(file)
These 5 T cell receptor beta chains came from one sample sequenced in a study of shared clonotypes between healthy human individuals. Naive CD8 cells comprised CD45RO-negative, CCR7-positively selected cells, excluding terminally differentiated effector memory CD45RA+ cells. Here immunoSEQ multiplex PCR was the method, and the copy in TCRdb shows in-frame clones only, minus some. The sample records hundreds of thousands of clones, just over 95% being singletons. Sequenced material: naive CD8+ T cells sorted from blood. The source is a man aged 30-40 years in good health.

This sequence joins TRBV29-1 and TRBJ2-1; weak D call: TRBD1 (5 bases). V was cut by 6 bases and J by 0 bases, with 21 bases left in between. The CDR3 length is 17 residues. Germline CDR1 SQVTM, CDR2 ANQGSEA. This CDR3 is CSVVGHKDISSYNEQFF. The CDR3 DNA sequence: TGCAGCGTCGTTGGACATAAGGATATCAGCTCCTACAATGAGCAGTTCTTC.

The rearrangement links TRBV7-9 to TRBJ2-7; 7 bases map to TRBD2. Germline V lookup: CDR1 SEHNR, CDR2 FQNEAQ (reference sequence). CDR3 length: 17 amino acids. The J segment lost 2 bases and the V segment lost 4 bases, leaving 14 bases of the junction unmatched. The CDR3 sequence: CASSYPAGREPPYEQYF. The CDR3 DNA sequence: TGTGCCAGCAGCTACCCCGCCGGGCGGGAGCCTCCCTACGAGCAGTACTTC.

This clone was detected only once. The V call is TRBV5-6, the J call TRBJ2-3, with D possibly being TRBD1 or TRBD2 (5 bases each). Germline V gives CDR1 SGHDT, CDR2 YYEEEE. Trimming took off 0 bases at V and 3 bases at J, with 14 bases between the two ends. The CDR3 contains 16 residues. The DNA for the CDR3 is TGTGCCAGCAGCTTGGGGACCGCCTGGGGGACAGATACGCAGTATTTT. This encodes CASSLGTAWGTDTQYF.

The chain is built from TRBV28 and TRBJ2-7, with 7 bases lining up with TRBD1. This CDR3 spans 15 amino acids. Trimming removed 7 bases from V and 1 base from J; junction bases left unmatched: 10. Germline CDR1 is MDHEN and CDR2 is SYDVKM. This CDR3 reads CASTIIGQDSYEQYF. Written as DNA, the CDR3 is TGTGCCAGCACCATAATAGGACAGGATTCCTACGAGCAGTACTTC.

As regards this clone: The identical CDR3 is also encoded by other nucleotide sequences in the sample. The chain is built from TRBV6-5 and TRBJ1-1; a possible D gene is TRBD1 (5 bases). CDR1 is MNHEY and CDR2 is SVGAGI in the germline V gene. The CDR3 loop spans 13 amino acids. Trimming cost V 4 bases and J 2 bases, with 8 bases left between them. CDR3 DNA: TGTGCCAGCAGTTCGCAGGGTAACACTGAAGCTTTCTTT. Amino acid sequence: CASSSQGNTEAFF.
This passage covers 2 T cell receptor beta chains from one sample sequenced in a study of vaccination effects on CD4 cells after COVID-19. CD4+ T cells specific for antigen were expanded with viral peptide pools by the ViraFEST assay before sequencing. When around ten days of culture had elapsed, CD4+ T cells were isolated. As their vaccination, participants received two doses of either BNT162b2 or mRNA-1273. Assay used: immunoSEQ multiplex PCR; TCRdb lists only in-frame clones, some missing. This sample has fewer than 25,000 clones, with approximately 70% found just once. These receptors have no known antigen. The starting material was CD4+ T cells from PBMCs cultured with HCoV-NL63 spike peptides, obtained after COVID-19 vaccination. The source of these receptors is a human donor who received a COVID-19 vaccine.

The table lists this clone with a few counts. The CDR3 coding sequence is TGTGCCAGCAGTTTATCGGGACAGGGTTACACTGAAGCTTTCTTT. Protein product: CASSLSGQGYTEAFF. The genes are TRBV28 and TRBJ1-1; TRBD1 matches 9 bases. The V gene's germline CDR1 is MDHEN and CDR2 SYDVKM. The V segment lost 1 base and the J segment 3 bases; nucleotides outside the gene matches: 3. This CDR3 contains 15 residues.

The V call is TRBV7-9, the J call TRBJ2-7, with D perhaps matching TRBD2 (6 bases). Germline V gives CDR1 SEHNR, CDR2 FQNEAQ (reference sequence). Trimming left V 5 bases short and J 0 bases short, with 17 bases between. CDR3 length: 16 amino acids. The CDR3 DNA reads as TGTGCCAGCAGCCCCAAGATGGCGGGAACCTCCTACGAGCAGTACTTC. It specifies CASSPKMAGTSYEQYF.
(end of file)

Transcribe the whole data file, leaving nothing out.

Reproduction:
These 5 T cell receptor beta chains came from one sample sequenced in a study of shared clonotypes between healthy human individuals. Naive CD8 cells comprised CD45RO-negative, CCR7-positively selected cells, excluding terminally differentiated effector memory CD45RA+ cells. Here immunoSEQ multiplex PCR was the method, and the copy in TCRdb shows in-frame clones only, minus some. The sample records hundreds of thousands of clones, just over 95% being singletons. Sequenced material: naive CD8+ T cells sorted from blood. The source is a man aged 30-40 years in good health.

This sequence joins TRBV29-1 and TRBJ2-1; weak D call: TRBD1 (5 bases). V was cut by 6 bases and J by 0 bases, with 21 bases left in between. The CDR3 length is 17 residues. Germline CDR1 SQVTM, CDR2 ANQGSEA. This CDR3 is CSVVGHKDISSYNEQFF. The CDR3 DNA sequence: TGCAGCGTCGTTGGACATAAGGATATCAGCTCCTACAATGAGCAGTTCTTC.

The rearrangement links TRBV7-9 to TRBJ2-7; 7 bases map to TRBD2. Germline V lookup: CDR1 SEHNR, CDR2 FQNEAQ (reference sequence). CDR3 length: 17 amino acids. The J segment lost 2 bases and the V segment lost 4 bases, leaving 14 bases of the junction unmatched. The CDR3 sequence: CASSYPAGREPPYEQYF. The CDR3 DNA sequence: TGTGCCAGCAGCTACCCCGCCGGGCGGGAGCCTCCCTACGAGCAGTACTTC.

This clone was detected only once. The V call is TRBV5-6, the J call TRBJ2-3, with D possibly being TRBD1 or TRBD2 (5 bases each). Germline V gives CDR1 SGHDT, CDR2 YYEEEE. Trimming took off 0 bases at V and 3 bases at J, with 14 bases between the two ends. The CDR3 contains 16 residues. The DNA for the CDR3 is TGTGCCAGCAGCTTGGGGACCGCCTGGGGGACAGATACGCAGTATTTT. This encodes CASSLGTAWGTDTQYF.

The chain is built from TRBV28 and TRBJ2-7, with 7 bases lining up with TRBD1. This CDR3 spans 15 amino acids. Trimming removed 7 bases from V and 1 base from J; junction bases left unmatched: 10. Germline CDR1 is MDHEN and CDR2 is SYDVKM. This CDR3 reads CASTIIGQDSYEQYF. Written as DNA, the CDR3 is TGTGCCAGCACCATAATAGGACAGGATTCCTACGAGCAGTACTTC.

As regards this clone: The identical CDR3 is also encoded by other nucleotide sequences in the sample. The chain is built from TRBV6-5 and TRBJ1-1; a possible D gene is TRBD1 (5 bases). CDR1 is MNHEY and CDR2 is SVGAGI in the germline V gene. The CDR3 loop spans 13 amino acids. Trimming cost V 4 bases and J 2 bases, with 8 bases left between them. CDR3 DNA: TGTGCCAGCAGTTCGCAGGGTAACACTGAAGCTTTCTTT. Amino acid sequence: CASSSQGNTEAFF.
This passage covers 2 T cell receptor beta chains from one sample sequenced in a study of vaccination effects on CD4 cells after COVID-19. CD4+ T cells specific for antigen were expanded with viral peptide pools by the ViraFEST assay before sequencing. When around ten days of culture had elapsed, CD4+ T cells were isolated. As their vaccination, participants received two doses of either BNT162b2 or mRNA-1273. Assay used: immunoSEQ multiplex PCR; TCRdb lists only in-frame clones, some missing. This sample has fewer than 25,000 clones, with approximately 70% found just once. These receptors have no known antigen. The starting material was CD4+ T cells from PBMCs cultured with HCoV-NL63 spike peptides, obtained after COVID-19 vaccination. The source of these receptors is a human donor who received a COVID-19 vaccine.

The table lists this clone with a few counts. The CDR3 coding sequence is TGTGCCAGCAGTTTATCGGGACAGGGTTACACTGAAGCTTTCTTT. Protein product: CASSLSGQGYTEAFF. The genes are TRBV28 and TRBJ1-1; TRBD1 matches 9 bases. The V gene's germline CDR1 is MDHEN and CDR2 SYDVKM. The V segment lost 1 base and the J segment 3 bases; nucleotides outside the gene matches: 3. This CDR3 contains 15 residues.

The V call is TRBV7-9, the J call TRBJ2-7, with D perhaps matching TRBD2 (6 bases). Germline V gives CDR1 SEHNR, CDR2 FQNEAQ (reference sequence). Trimming left V 5 bases short and J 0 bases short, with 17 bases between. CDR3 length: 16 amino acids. The CDR3 DNA reads as TGTGCCAGCAGCCCCAAGATGGCGGGAACCTCCTACGAGCAGTACTTC. It specifies CASSPKMAGTSYEQYF.